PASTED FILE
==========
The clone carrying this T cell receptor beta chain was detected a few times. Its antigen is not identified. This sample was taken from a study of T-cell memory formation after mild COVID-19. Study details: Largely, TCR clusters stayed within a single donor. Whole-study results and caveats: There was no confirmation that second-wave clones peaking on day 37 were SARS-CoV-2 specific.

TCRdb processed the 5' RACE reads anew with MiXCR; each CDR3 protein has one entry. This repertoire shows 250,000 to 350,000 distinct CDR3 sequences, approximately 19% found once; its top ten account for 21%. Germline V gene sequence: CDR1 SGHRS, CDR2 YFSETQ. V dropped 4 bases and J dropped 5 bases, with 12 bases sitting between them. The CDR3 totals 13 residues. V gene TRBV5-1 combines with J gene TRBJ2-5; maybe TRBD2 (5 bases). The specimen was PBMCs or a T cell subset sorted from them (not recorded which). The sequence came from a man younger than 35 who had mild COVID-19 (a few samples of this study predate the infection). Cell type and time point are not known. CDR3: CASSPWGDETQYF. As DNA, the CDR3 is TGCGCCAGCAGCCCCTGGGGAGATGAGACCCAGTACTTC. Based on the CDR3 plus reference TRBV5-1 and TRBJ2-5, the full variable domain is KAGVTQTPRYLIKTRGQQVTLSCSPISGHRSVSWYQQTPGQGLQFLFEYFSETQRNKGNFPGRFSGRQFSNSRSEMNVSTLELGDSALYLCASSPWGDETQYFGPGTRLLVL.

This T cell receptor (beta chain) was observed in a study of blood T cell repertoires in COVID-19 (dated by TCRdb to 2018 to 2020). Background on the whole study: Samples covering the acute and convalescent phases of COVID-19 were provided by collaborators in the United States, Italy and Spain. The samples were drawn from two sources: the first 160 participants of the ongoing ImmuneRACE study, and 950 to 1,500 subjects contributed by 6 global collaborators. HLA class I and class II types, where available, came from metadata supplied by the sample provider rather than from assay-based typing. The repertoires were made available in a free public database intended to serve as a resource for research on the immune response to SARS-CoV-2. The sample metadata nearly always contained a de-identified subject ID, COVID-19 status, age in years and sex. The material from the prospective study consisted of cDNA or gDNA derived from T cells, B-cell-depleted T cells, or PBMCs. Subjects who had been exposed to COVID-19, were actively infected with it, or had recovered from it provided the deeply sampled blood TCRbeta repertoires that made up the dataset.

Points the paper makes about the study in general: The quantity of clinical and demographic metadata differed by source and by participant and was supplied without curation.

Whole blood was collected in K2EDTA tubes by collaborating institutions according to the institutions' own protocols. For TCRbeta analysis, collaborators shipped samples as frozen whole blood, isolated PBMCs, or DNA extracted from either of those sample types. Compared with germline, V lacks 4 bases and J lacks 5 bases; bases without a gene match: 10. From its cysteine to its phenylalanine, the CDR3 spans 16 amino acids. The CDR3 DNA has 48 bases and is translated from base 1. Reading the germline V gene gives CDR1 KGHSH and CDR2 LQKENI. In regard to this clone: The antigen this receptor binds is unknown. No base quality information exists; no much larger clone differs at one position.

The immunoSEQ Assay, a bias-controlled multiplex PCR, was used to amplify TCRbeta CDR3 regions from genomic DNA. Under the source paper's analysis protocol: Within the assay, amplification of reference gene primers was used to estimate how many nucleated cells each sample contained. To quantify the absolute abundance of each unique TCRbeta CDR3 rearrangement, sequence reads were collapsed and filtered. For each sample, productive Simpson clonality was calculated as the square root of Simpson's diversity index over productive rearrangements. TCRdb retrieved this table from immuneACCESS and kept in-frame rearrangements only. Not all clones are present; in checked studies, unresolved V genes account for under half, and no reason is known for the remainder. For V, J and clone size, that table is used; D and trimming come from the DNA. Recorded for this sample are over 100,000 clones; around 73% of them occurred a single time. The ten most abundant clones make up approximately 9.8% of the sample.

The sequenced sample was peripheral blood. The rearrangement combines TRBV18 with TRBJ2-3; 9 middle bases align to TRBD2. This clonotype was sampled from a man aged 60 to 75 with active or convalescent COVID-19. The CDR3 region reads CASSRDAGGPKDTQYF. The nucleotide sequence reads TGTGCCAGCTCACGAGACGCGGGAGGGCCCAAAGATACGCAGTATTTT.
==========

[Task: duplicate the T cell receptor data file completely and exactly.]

The clone carrying this T cell receptor beta chain was detected a few times. Its antigen is not identified. This sample was taken from a study of T-cell memory formation after mild COVID-19. Study details: Largely, TCR clusters stayed within a single donor. Whole-study results and caveats: There was no confirmation that second-wave clones peaking on day 37 were SARS-CoV-2 specific.

TCRdb processed the 5' RACE reads anew with MiXCR; each CDR3 protein has one entry. This repertoire shows 250,000 to 350,000 distinct CDR3 sequences, approximately 19% found once; its top ten account for 21%. Germline V gene sequence: CDR1 SGHRS, CDR2 YFSETQ. V dropped 4 bases and J dropped 5 bases, with 12 bases sitting between them. The CDR3 totals 13 residues. V gene TRBV5-1 combines with J gene TRBJ2-5; maybe TRBD2 (5 bases). The specimen was PBMCs or a T cell subset sorted from them (not recorded which). The sequence came from a man younger than 35 who had mild COVID-19 (a few samples of this study predate the infection). Cell type and time point are not known. CDR3: CASSPWGDETQYF. As DNA, the CDR3 is TGCGCCAGCAGCCCCTGGGGAGATGAGACCCAGTACTTC. Based on the CDR3 plus reference TRBV5-1 and TRBJ2-5, the full variable domain is KAGVTQTPRYLIKTRGQQVTLSCSPISGHRSVSWYQQTPGQGLQFLFEYFSETQRNKGNFPGRFSGRQFSNSRSEMNVSTLELGDSALYLCASSPWGDETQYFGPGTRLLVL.

This T cell receptor (beta chain) was observed in a study of blood T cell repertoires in COVID-19 (dated by TCRdb to 2018 to 2020). Background on the whole study: Samples covering the acute and convalescent phases of COVID-19 were provided by collaborators in the United States, Italy and Spain. The samples were drawn from two sources: the first 160 participants of the ongoing ImmuneRACE study, and 950 to 1,500 subjects contributed by 6 global collaborators. HLA class I and class II types, where available, came from metadata supplied by the sample provider rather than from assay-based typing. The repertoires were made available in a free public database intended to serve as a resource for research on the immune response to SARS-CoV-2. The sample metadata nearly always contained a de-identified subject ID, COVID-19 status, age in years and sex. The material from the prospective study consisted of cDNA or gDNA derived from T cells, B-cell-depleted T cells, or PBMCs. Subjects who had been exposed to COVID-19, were actively infected with it, or had recovered from it provided the deeply sampled blood TCRbeta repertoires that made up the dataset.

Points the paper makes about the study in general: The quantity of clinical and demographic metadata differed by source and by participant and was supplied without curation.

Whole blood was collected in K2EDTA tubes by collaborating institutions according to the institutions' own protocols. For TCRbeta analysis, collaborators shipped samples as frozen whole blood, isolated PBMCs, or DNA extracted from either of those sample types. Compared with germline, V lacks 4 bases and J lacks 5 bases; bases without a gene match: 10. From its cysteine to its phenylalanine, the CDR3 spans 16 amino acids. The CDR3 DNA has 48 bases and is translated from base 1. Reading the germline V gene gives CDR1 KGHSH and CDR2 LQKENI. In regard to this clone: The antigen this receptor binds is unknown. No base quality information exists; no much larger clone differs at one position.

The immunoSEQ Assay, a bias-controlled multiplex PCR, was used to amplify TCRbeta CDR3 regions from genomic DNA. Under the source paper's analysis protocol: Within the assay, amplification of reference gene primers was used to estimate how many nucleated cells each sample contained. To quantify the absolute abundance of each unique TCRbeta CDR3 rearrangement, sequence reads were collapsed and filtered. For each sample, productive Simpson clonality was calculated as the square root of Simpson's diversity index over productive rearrangements. TCRdb retrieved this table from immuneACCESS and kept in-frame rearrangements only. Not all clones are present; in checked studies, unresolved V genes account for under half, and no reason is known for the remainder. For V, J and clone size, that table is used; D and trimming come from the DNA. Recorded for this sample are over 100,000 clones; around 73% of them occurred a single time. The ten most abundant clones make up approximately 9.8% of the sample.

The sequenced sample was peripheral blood. The rearrangement combines TRBV18 with TRBJ2-3; 9 middle bases align to TRBD2. This clonotype was sampled from a man aged 60 to 75 with active or convalescent COVID-19. The CDR3 region reads CASSRDAGGPKDTQYF. The nucleotide sequence reads TGTGCCAGCTCACGAGACGCGGGAGGGCCCAAAGATACGCAGTATTTT.